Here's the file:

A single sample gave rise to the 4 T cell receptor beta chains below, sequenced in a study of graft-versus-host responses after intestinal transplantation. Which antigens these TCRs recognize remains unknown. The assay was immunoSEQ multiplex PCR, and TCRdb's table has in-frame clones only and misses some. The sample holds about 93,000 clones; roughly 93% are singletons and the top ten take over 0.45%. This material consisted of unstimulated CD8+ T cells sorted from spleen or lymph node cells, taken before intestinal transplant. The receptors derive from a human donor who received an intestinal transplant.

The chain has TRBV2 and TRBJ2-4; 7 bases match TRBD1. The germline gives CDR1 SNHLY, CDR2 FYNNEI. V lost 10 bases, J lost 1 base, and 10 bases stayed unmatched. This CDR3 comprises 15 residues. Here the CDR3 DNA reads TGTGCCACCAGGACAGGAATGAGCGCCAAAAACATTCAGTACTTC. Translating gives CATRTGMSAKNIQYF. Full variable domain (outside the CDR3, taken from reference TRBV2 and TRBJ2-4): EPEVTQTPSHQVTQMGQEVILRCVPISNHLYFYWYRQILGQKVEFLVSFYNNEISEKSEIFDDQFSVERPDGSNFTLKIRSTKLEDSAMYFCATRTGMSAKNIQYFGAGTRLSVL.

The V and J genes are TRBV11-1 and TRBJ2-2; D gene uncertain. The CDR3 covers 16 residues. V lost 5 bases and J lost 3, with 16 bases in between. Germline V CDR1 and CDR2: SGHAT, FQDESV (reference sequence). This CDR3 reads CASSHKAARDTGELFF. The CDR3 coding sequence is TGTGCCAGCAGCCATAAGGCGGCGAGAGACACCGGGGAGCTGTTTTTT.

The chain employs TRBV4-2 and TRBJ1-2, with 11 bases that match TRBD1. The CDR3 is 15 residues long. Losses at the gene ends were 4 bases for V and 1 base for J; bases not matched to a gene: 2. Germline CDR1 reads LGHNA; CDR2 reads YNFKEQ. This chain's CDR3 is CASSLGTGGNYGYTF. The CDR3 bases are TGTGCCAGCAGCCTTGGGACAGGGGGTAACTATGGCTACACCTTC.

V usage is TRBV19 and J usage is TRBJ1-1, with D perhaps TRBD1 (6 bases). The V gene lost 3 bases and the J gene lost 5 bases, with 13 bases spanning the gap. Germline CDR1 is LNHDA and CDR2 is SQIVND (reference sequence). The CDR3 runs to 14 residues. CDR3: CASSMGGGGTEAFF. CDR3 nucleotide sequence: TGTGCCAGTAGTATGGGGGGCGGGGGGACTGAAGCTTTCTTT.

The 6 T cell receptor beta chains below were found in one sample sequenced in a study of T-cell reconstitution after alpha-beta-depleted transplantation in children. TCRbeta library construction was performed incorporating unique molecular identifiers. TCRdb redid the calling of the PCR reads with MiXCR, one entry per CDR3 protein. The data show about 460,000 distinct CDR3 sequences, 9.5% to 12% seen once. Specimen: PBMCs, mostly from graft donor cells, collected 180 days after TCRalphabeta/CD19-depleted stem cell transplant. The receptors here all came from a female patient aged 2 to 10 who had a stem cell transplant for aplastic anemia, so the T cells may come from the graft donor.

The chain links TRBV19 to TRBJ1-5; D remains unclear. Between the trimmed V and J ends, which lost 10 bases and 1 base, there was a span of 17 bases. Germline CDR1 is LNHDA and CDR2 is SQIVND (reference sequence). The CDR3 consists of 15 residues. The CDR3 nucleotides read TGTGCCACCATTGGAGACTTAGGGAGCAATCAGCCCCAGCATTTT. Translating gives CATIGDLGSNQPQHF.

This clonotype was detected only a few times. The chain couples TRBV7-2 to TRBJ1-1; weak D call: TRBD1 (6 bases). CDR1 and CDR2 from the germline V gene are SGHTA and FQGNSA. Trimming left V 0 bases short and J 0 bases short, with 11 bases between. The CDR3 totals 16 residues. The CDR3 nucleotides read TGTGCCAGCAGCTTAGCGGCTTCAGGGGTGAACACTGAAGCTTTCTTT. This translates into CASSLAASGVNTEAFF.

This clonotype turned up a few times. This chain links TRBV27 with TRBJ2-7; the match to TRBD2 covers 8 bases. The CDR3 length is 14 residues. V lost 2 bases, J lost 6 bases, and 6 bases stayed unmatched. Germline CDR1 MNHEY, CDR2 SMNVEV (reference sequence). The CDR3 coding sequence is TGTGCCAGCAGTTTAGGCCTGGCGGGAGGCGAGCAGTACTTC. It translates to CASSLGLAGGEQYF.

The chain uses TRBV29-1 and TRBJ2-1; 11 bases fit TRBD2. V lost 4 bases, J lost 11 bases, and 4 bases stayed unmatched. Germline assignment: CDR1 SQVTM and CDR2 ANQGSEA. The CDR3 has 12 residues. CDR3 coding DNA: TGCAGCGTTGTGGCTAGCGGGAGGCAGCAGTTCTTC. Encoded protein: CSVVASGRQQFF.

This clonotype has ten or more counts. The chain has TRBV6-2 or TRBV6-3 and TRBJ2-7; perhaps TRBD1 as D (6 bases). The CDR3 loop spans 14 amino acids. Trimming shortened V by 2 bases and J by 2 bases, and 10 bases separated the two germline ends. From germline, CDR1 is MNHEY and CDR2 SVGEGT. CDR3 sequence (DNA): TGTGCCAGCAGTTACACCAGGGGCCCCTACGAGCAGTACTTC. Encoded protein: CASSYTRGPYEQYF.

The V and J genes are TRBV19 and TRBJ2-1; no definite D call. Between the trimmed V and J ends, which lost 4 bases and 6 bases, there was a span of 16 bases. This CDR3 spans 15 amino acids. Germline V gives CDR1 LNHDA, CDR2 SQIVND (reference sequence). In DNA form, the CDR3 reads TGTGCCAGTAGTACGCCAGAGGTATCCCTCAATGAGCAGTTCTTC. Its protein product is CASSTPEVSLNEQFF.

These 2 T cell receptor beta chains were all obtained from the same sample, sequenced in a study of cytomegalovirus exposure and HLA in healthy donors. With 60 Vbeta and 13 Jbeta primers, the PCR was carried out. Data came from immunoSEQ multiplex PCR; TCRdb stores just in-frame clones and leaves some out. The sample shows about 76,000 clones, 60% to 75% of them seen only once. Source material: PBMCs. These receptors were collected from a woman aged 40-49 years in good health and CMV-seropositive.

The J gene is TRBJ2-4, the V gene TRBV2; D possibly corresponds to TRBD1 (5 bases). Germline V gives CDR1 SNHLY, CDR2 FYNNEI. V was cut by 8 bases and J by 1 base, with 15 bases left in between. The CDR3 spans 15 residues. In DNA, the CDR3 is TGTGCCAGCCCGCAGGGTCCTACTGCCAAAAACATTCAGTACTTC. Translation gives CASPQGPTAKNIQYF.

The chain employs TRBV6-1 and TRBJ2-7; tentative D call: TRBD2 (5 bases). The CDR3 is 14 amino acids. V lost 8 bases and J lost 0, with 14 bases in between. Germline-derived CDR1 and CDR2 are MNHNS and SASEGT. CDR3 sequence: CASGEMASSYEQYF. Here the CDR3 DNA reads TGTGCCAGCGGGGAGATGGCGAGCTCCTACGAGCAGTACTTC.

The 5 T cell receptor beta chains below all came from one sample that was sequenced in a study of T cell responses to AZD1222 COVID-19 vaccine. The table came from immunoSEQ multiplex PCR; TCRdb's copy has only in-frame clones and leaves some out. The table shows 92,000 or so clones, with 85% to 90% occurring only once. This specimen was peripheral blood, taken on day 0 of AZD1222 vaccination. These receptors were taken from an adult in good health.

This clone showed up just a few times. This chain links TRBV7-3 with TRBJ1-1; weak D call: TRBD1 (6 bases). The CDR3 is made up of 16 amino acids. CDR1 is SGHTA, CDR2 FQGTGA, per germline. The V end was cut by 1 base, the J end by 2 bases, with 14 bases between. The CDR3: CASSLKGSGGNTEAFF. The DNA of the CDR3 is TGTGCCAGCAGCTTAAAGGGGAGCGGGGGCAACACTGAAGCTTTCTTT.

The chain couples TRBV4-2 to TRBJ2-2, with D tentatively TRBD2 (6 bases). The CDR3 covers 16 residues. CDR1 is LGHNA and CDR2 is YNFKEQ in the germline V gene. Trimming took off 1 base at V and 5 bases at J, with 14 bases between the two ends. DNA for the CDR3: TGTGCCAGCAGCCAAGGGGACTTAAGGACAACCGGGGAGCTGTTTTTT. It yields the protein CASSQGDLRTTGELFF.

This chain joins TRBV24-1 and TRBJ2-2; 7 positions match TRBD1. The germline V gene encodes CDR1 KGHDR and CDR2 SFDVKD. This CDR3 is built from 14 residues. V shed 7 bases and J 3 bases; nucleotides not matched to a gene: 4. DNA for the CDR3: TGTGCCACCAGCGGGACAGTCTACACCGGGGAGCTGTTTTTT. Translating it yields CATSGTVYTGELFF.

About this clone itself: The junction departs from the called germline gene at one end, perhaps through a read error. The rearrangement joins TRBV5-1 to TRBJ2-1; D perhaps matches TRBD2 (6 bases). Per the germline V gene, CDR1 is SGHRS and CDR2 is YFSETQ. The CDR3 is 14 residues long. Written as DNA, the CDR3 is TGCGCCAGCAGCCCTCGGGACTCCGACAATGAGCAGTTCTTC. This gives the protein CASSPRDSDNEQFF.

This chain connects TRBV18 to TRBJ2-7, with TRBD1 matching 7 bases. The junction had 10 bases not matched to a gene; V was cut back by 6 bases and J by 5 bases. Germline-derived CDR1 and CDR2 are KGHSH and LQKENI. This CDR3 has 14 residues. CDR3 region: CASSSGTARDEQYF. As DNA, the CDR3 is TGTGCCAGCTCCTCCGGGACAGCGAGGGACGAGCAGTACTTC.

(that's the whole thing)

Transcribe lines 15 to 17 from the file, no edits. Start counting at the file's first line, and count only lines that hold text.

The chain employs TRBV6-1 and TRBJ2-7; tentative D call: TRBD2 (5 bases). The CDR3 is 14 amino acids. V lost 8 bases and J lost 0, with 14 bases in between. Germline-derived CDR1 and CDR2 are MNHNS and SASEGT. CDR3 sequence: CASGEMASSYEQYF. Here the CDR3 DNA reads TGTGCCAGCGGGGAGATGGCGAGCTCCTACGAGCAGTACTTC.

The 5 T cell receptor beta chains below all came from one sample that was sequenced in a study of T cell responses to AZD1222 COVID-19 vaccine. The table came from immunoSEQ multiplex PCR; TCRdb's copy has only in-frame clones and leaves some out. The table shows 92,000 or so clones, with 85% to 90% occurring only once. This specimen was peripheral blood, taken on day 0 of AZD1222 vaccination. These receptors were taken from an adult in good health.

This clone showed up just a few times. This chain links TRBV7-3 with TRBJ1-1; weak D call: TRBD1 (6 bases). The CDR3 is made up of 16 amino acids. CDR1 is SGHTA, CDR2 FQGTGA, per germline. The V end was cut by 1 base, the J end by 2 bases, with 14 bases between. The CDR3: CASSLKGSGGNTEAFF. The DNA of the CDR3 is TGTGCCAGCAGCTTAAAGGGGAGCGGGGGCAACACTGAAGCTTTCTTT.